Mobile Web Performance

Don't Break the Mobile Web

Web View

Fast to ....

  • Load
  • Render
  • Respond
  • Understand
  • Beautiful
  • Useful
  • Eco-friendly

Mobile Web Performance

  1. Current Ecosystem
  2. Performance Concerns
  3. Issues and Solutions

Estelle Weyl

Open Web Evangelist
Instart Logic




  • HTML5 and CSS3 for the Real World
  • Animations and Transitions with CSS
  • MObile HTML5
  • Web Performance Daybook
  • CSS: The Definitive Guide
  • Flexible boxes in CSS

Mobile Ecosystem

Top Devices of 2016

Phone Cost RAM ROM CPU
Samsung GALAXY S7 $670 4 GB 32 - 64 GB 1.6 GHz
Apple iPhone 6s $600 1 GB 32 - 128 GB 1.8 GHz
LG G5 $550 4 GB 32 GB 2.5 GHz
Huawei Nexus 6P $550 3 GB 32 - 128 GB 2.0 GHz
Samsung Galaxy Note 5 $700 4 GB 32 - 64 GB 2.1 GHz
Sony Xperia $600 2 GB 16 GB 1.5 - 2.0 GHz
Samsung Galaxy S6 $785 3 GB 32 - 128 GB 2.1 GHz
LG Nexus 5X $580 2 GB 32 GB 1.8 GHz
Moto X Pure Edition $299 3 GB 16 - 64 GB 1.8 - 2.5 GHz
Xiaomi Redmi Note 3 $180 2 - 3 GB 16 - 32 GB 2X1.8 GHz

Emerging Markets

Wireless Coverage in Emerging Markets

Top Devices: Indonesia

Phone Cost RAM ROM CPU
Nokia Asha 200 $27 32 MB 10 - 64 MB FF
Nokia Asha 210 $27 32 MB 64 MB FF
Nokia X2-01 $9 64 MB 55 MB FF
Nokia C3-00 $45 64 MB 55 MB FF
TECNO P5 $42 512 MB 4 GB 1.0 GHz
Nokia Asha 205 $27 64 MB FF
Nokia Asha 201 10 - 32 MB 64 MB FF
TECNO M3 $41 512 MB 4 GB 1.0 GHz
Infinix Hot Note X551 $142 1 GB 16 GB 1.4 GHz
Infinix Hot 2 X510 $112 1 - 2 GB 16 GB 1.3 GHz

FF = Feature Phone
Java with WAP 2.0/xHTML.
Opera/UC Browser

Browser shares available memory

Running Services
Other73MB Avail: 255MB + 182MB in 21
Started by application: Touch to stop
AT&T Navigator8.4MB
Started by application: Touch to stop
AT&T Spots2.4MB
Process: com.matchboxmobile.wasp
Started by application: Touch to stop
Started by application: Touch to stop
Process: com.pv.wmdrmservice
Started by application: Touch to stop

Android Device Fragmentation (2015)

distribution of devices by popularity, showing over 1000 devices

Via OpenSignal

Device Sizes & Aspect Ratios (2015)

distribution of devices by size, showing over 49mm x 57mm to 163mm x 302mm devices

Via OpenSignal

49mm x 57mm to 163mm x 302mm

Device Features

RAM, GPU, Device size, and NFC support have been steadily increasing over the years.

Via OpenSignal

Dev Environments ≠ Mobile Experience

airplane paper plane drone


Mobile Performance Concerns

November 2010

In 2010, content was Images=416kb, HTML=34kb, Stylesheets=25kb, Scripts=113kb, Fonts=2kb, and Other=22kb for a total of 702kb

July 1, 2017

In July 2017, content is Images=1714kb, HTML=25kb, Stylesheets=60kb, Scripts=347kb, Fonts=97kb, Video=329 and Other=14kb for a total of 3034 kb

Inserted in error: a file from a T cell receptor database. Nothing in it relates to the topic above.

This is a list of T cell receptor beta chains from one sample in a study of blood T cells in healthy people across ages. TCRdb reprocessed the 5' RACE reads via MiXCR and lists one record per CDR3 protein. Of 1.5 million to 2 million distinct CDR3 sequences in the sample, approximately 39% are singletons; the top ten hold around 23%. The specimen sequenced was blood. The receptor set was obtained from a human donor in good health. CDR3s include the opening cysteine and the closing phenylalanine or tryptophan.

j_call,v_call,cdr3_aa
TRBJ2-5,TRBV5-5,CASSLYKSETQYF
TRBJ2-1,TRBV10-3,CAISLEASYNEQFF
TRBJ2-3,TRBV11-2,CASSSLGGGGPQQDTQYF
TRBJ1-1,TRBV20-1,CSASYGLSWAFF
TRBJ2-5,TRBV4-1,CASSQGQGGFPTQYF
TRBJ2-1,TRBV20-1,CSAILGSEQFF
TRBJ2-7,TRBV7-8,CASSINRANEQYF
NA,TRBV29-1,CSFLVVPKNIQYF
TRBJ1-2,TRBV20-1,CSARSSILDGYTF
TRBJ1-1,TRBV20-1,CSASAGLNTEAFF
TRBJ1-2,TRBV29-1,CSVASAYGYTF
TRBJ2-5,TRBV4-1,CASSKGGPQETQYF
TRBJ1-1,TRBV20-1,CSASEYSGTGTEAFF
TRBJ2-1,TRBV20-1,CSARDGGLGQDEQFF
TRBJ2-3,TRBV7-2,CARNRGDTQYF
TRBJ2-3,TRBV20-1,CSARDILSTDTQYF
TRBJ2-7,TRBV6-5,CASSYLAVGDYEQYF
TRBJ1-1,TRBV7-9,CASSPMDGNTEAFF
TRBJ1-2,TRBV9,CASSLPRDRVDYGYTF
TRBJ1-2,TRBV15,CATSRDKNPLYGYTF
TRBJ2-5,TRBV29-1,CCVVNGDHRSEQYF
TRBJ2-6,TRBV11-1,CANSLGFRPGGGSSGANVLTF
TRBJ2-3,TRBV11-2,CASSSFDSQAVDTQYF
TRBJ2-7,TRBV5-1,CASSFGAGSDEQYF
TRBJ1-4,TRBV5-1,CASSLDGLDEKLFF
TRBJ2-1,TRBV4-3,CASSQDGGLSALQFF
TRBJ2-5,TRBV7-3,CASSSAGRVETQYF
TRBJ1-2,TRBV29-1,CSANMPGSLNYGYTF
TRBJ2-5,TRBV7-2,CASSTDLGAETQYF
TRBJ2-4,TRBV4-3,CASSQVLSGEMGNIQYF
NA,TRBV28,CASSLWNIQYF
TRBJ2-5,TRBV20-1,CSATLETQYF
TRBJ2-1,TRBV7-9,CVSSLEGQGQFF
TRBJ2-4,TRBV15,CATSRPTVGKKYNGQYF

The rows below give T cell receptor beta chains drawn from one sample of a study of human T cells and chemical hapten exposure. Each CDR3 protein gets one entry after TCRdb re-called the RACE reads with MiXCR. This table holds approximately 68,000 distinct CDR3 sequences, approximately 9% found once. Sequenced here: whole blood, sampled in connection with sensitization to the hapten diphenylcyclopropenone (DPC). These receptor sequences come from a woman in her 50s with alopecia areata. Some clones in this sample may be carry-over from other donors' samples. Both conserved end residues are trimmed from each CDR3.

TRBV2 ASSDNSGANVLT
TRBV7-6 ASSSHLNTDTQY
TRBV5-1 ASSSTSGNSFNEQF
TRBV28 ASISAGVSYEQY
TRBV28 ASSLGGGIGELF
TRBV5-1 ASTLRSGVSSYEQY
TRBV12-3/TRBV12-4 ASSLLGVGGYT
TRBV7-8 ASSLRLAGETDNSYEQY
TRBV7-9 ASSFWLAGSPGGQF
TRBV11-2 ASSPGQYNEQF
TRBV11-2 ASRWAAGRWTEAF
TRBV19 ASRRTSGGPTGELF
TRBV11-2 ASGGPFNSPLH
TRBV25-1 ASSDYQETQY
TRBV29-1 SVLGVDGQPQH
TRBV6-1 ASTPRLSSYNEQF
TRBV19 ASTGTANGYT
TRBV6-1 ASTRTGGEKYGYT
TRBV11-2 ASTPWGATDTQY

2017 v 2010

screenshot of Chris Zacharias's blog post from December 2012, 
Page Weight Matters Open in separate window

Youtube Feathers:
Regular:  58 requests/1200 kB
Feathers: 14 requests/100 kB

Web Performance

# of resources: images, fonts, HTML, scripts, and CSS loaded
File size of above resources
Parsing & Painting
Perceived Performance
User perception of load speed and reaction time.(study)

Device Considerations - Phones aren't Laptops

  • Very powerful browsers
  • Less powerful CPUs
  • Not plugged In
  • Metered data
  • Tiny Screens
  • Different Interactions
    (Touch / Keyboard / Mouse)
  • Battery
  • Latency
  • Memory
  • Responsiveness

Issues and Solutions


  • # of HTTP Requests
  • # of Bytes
  • Images, Animations, Interactions
  • Squishiness
  • Responsiveness


  • Network (latency, bandwidth)
  • Hardware (processing power)
  • Browser (blocking, features)

While we control how we build the site, we don't have control over ...


whether tethered or on work wifi, when you need to make a DNS request, it's a simple request from browser to DNS server, back to browser, to the host computer


On mobile, the request goes from your device to the tower, to the phone company to the dns server, back to the phone company, back to the tower then to your phone. A second round trip is then needed to get the actual content

What's involved in a page load?

  • HTTP request
  • DNS lookup
  • TCP Connect
  • HTTP request sent
  • Server Magic
  • Server Sends response
  • Browser receives/parses response
  • Resources fetched from Cache
  • Parse & Execute Scripts
  • Render Site
  • Each request: go back to DNS lookup or HTTP Request
  • Stylesheets are blocking
  • Scripts are blocking.

Navigation Timing API metrics

Navigation Timing API metrics

Latency"Last Mile"

(Note the colors)

Screenshot of WebPageTest waterfall chart showing light colors in a load reflect time to first byte

TTFB = Latency + Server Time
Limit # of handshakes & bandwidth req

Better Performance

Screenshot of WebPageTest waterfall chart showing light colors in a load reflect time to first byte

TTFB = Latency + Server Time
Limit # of handshakes & bandwidth req


Four phases of interaction: end-user’s perception

  1. Response to Input touch_app
  2. Animation & Scrolling directions_run
  3. Idle alarm
  4. Page Load cached

Video: How Users Perceive the Speed of The Web (2015): Paul Irish / Google

In Our Control

  • # of HTTP Requests
  • # of Bytes
  • Images, Animations, Interactions
  • Squishiness
  • Responsiveness

Out of Our Control

  • Network (latency, bandwidth)
  • Hardware (processing power)
  • Browser (blocking, features)

Tools & Rules

  • YSlow
  • PageSpeed
  • WebPageTest
  • Developer Tools
  • Lighthouse
  • Minimize Requests
  • Reduce DNS lookups
  • Avoid Redirects
  • Cache Headers
  • Only load needed resources
  • Minimize size & optimize media
  • Put CSS in the <head>
  • Put JS at the bottom
  • Don't scale images in HTML
  • Concatenate, Minify, Refactor
  • Don't block the UI thread